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Diagnostic Study - Description & Definition


Positron emission tomography (PET) scanning is a noninvasive nuclear medicine diagnostic tool that is used for quantifying regional blood flow and tissue glucose metabolism in vivo. In a PET scan, radiotracers like 2-deoxy-2-[18F] fluoro-D-glucose (FDG) emit positrons—positive antiparticles of electrons—which then undergo radioactive decay. They collide with electrons to produce 2 photons, which are emitted at 180° angles. The PET scanner then detects these photons and reconstructs an image of spatial density that highlights the functional data and reveals blood flow changes. PET scans are particularly useful for studying normal versus abnormal brain activity and are most commonly used for diagnosing and monitoring neurologic disorders, certain cancers, and heart disease; however, research suggests that they may also serve a role in assessing skeletal muscle activity and identifying articular conditions like rheumatoid arthritis and osteoarthritis affecting the hand and/or wrist.1-3

Historical Overview

PET imaging was based on discoveries dating back to the late 1800s, when the physiology of brain circulation first became appreciated. The evolution from theory to medical practice did not occur until the 1950s, when modern radiotracers and technologically advanced scanning devices were introduced. After World War II, nuclear research transitioned from the Manhattan Project to scientific particle pursuits, which led to the development of safe radioisotopes and brought PET imaging closer to fruition. In 1961, Lassen and Ingvar utilized radiotracer 133 Xe to localize sensory, motor, and mental functions in a human brain. Color-coded patterns tracked brain blood flow as it related to function, which became the standard visual representation of cerebral PET images. The first large-scale use of a human positron-imaging device was developed in the 1950s to detect brain tumors with sodium iodide. Refinements led to increased sensitivity and to multiple detectors, and in 1972, one of the first PET imaging devices called PC-I was unveiled. Then, in 1975, Phelps and Hoffman constructed and introduced an improved PET scanner with hexagonal detectors. A ring-shaped PCR-I (1985) and a cylindrical shaped PCR-II (1988) detector eventually provided even better resolution and sensitivity for PET scanning.1


Before the PET scan is performed, the patient is given a tracer that has been tagged with a radioactive atom that breaks down quickly to release positrons. The most commonly used tracer is FDG, which is injected, inhaled, or swallowed. Approximately 30-60 minutes after the tracer is administered, the patient is asked to lie on the scanner table that moves into the scanning ring. The PET scan may take anywhere from 30 minutes to 2 hours, during which time the patient must remain still to ensure that the images produced are clear.2,3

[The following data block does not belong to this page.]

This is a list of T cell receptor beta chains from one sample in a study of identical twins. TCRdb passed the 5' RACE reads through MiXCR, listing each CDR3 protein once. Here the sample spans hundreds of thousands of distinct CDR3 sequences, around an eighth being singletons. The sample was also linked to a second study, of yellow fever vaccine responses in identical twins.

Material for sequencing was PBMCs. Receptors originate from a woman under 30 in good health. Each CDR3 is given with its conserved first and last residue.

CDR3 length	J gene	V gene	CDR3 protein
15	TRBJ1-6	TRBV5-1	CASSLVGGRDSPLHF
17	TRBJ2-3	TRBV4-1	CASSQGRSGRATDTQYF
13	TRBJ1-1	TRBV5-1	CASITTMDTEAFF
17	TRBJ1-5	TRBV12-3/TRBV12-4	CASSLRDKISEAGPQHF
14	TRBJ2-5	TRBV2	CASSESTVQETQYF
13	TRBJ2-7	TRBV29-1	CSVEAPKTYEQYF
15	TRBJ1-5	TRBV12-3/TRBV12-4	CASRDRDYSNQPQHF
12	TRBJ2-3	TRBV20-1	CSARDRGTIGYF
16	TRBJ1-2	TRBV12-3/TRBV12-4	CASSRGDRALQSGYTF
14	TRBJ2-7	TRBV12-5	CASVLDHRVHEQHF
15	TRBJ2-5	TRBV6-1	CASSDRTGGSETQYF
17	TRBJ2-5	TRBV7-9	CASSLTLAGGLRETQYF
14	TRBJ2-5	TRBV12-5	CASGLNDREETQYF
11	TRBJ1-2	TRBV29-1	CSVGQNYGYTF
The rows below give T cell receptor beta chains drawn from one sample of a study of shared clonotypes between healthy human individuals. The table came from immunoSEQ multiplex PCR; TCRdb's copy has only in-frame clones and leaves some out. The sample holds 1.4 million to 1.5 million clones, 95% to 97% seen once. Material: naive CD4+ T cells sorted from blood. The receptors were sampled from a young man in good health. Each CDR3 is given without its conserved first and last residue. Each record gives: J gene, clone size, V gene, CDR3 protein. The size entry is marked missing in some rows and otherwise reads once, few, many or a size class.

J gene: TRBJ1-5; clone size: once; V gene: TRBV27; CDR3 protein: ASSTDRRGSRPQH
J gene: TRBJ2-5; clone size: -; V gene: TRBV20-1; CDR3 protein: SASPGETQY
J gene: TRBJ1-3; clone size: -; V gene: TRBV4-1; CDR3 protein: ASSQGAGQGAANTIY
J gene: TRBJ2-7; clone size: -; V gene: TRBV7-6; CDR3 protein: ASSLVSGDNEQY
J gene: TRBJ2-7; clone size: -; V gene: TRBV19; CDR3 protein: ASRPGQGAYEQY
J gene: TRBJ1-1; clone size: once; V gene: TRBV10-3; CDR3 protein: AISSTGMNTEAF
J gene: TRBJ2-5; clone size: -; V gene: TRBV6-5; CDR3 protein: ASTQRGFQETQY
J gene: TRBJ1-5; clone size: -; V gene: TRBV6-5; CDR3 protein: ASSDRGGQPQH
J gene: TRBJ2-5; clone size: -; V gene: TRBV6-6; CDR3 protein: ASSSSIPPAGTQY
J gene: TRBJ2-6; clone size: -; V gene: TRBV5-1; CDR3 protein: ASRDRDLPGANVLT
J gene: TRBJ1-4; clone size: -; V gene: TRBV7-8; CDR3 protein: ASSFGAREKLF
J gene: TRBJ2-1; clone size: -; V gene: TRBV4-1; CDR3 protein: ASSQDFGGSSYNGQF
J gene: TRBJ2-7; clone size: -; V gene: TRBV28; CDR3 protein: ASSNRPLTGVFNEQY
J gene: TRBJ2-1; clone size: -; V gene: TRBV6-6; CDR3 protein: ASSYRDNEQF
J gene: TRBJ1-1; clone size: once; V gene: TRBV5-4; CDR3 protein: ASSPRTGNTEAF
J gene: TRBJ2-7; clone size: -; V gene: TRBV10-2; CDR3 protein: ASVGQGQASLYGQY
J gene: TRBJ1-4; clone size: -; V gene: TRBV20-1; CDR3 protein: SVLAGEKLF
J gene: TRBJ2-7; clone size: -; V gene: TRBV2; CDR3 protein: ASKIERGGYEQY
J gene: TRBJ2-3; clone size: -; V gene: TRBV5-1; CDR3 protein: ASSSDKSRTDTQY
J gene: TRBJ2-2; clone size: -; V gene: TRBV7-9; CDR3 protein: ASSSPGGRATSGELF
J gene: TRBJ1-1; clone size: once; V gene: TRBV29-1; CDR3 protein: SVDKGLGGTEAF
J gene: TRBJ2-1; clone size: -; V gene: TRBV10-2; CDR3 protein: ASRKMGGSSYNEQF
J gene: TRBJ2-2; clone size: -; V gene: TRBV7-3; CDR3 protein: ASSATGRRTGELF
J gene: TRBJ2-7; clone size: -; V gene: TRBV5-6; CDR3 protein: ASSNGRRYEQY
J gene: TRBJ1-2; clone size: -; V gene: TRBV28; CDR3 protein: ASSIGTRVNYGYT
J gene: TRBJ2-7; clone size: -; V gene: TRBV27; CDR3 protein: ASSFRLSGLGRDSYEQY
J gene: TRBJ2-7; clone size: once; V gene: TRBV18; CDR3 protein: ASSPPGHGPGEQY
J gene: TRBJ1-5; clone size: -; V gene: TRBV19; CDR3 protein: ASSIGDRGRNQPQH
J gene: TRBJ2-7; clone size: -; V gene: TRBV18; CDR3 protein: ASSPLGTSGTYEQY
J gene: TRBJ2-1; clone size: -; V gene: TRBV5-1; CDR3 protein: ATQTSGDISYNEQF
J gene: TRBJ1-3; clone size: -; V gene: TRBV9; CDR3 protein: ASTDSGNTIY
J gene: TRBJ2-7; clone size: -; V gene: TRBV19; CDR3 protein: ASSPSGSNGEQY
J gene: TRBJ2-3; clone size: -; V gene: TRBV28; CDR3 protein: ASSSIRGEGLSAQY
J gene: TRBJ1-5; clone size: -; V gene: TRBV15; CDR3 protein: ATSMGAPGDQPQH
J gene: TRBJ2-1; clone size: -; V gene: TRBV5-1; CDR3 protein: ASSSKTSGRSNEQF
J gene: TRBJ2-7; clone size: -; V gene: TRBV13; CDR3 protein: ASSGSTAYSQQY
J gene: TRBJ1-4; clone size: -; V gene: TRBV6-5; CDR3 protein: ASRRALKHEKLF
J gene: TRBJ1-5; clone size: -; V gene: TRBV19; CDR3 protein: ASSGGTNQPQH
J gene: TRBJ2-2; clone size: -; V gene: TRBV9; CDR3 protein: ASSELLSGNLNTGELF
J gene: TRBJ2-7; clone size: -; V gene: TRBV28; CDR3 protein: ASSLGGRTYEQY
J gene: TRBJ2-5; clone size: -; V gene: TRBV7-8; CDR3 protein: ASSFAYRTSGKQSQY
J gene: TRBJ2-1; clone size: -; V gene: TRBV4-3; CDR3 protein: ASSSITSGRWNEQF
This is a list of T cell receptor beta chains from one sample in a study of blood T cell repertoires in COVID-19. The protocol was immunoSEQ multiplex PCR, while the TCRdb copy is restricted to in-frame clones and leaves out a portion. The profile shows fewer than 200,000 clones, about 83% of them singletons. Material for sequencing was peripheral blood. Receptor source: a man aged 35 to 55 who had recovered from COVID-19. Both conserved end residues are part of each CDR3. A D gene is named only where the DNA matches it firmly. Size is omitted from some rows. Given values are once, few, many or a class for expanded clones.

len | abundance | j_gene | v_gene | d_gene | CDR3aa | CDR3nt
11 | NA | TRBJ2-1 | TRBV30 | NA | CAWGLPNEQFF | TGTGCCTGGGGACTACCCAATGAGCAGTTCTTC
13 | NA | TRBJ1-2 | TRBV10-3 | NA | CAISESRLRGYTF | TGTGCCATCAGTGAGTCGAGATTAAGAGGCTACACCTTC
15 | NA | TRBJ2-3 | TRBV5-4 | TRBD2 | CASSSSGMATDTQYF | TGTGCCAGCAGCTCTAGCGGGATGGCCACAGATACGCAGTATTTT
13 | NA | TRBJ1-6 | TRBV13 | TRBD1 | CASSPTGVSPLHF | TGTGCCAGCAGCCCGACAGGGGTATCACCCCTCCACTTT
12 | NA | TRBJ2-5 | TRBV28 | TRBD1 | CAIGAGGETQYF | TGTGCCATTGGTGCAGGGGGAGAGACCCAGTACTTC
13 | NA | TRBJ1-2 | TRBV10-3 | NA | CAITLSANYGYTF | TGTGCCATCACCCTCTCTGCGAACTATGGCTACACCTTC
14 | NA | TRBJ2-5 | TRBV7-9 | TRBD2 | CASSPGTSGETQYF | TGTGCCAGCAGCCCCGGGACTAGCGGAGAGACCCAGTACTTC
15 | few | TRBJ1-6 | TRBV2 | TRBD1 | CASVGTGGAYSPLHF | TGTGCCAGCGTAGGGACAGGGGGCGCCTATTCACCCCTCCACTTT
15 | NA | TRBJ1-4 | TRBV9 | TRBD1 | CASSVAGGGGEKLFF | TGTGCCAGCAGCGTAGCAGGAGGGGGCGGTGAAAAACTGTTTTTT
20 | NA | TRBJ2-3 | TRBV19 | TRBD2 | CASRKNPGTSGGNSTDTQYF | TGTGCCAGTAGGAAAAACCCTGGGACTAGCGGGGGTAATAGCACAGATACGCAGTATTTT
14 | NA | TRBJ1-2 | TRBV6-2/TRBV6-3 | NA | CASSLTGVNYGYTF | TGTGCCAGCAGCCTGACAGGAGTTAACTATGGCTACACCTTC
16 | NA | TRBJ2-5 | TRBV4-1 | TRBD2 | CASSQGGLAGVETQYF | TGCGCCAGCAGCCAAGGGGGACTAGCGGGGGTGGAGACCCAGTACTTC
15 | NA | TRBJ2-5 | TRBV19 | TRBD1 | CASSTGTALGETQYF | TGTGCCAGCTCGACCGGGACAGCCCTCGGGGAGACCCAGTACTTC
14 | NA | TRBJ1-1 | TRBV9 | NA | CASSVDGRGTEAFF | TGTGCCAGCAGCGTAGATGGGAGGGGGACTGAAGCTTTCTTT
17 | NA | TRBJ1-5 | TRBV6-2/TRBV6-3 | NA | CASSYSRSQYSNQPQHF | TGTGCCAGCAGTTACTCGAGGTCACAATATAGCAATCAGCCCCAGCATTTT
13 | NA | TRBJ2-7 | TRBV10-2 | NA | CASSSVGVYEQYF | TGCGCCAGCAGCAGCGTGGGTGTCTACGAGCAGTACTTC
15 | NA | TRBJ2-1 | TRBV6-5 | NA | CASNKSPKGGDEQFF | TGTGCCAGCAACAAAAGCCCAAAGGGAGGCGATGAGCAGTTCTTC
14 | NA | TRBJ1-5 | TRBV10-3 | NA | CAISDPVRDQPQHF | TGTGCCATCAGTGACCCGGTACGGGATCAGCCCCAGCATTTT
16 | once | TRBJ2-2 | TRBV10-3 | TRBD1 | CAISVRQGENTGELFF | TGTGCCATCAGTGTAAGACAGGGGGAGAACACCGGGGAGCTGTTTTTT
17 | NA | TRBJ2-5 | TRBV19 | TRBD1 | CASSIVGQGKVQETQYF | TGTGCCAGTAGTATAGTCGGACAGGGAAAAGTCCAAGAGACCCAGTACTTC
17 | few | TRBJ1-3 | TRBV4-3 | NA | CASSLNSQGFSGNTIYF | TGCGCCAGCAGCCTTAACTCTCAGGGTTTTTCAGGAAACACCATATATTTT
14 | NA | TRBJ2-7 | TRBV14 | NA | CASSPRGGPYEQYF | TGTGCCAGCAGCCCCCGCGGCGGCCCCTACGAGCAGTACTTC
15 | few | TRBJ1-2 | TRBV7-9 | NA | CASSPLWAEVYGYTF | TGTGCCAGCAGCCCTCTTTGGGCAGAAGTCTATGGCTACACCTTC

Normal Study Findings - Video
Diagnoses Where These Studies May Be Used In Work-Up (with abnormal findings images)
Comments and Pearls
  • Continued advancements in both PET/CT and PET-MRI hybrids will improve the understanding of cerebral processes, and may help to better track treatment outcomes and disease-modifying therapies.1
  • Although FDG PET imaging has been employed in several settings to evaluate muscle tissue metabolism and perfusion, the application of PET to study exercising skeletal muscle remains limited. FDG PET provides tomographic spatial information and allows exercise to be performed conveniently before imaging, the combination of which is not available with other techniques used for measuring muscle activity.4
  • One study has suggested that PET scanning may also be used to detect rheumatoid arthritis with a newly invented agent called F-FEDAC for targeting activated macrophages. Though additional research is needed, this finding hold promise and may lead to additional functions of PET scanning for identifying articular conditions like osteoarthritis in the future.5
  1. Portnow, LH, Vaillancourt, DE and Okun, MS. The history of cerebral PET scanning: from physiology to cutting-edge technology. Neurology 2013;80(10):952-6.PMID: 23460618
  2. Omi, R, Sano, H, Ohnuma, M, et al. Function of the shoulder muscles during arm elevation: an assessment using positron emission tomography. J Anat 2010;216(5):643-9.PMID: 20298439
  3. Watad, A, Eshed, I and McGonagle, D. Lessons Learned from Imaging on Enthesitis in Psoriatic Arthritis. Isr Med Assoc J 2017;19(11):708-711. PMID: 29185286
  4. Pappas, GP, Olcott, EW and Drace, JE. Imaging of skeletal muscle function using (18)FDG PET: force production, activation, and metabolism. J Appl Physiol (1985) 2001;90(1):329-37.PMID: 11133926
  5. Chung, SJ, Yoon, HJ, Youn, H, et al. (18)F-FEDAC as a Targeting Agent for Activated Macrophages in DBA/1 Mice with Collagen-Induced Arthritis: Comparison with (18)F-FDG. J Nucl Med 2018;59(5):839-845. PMID: 29326355
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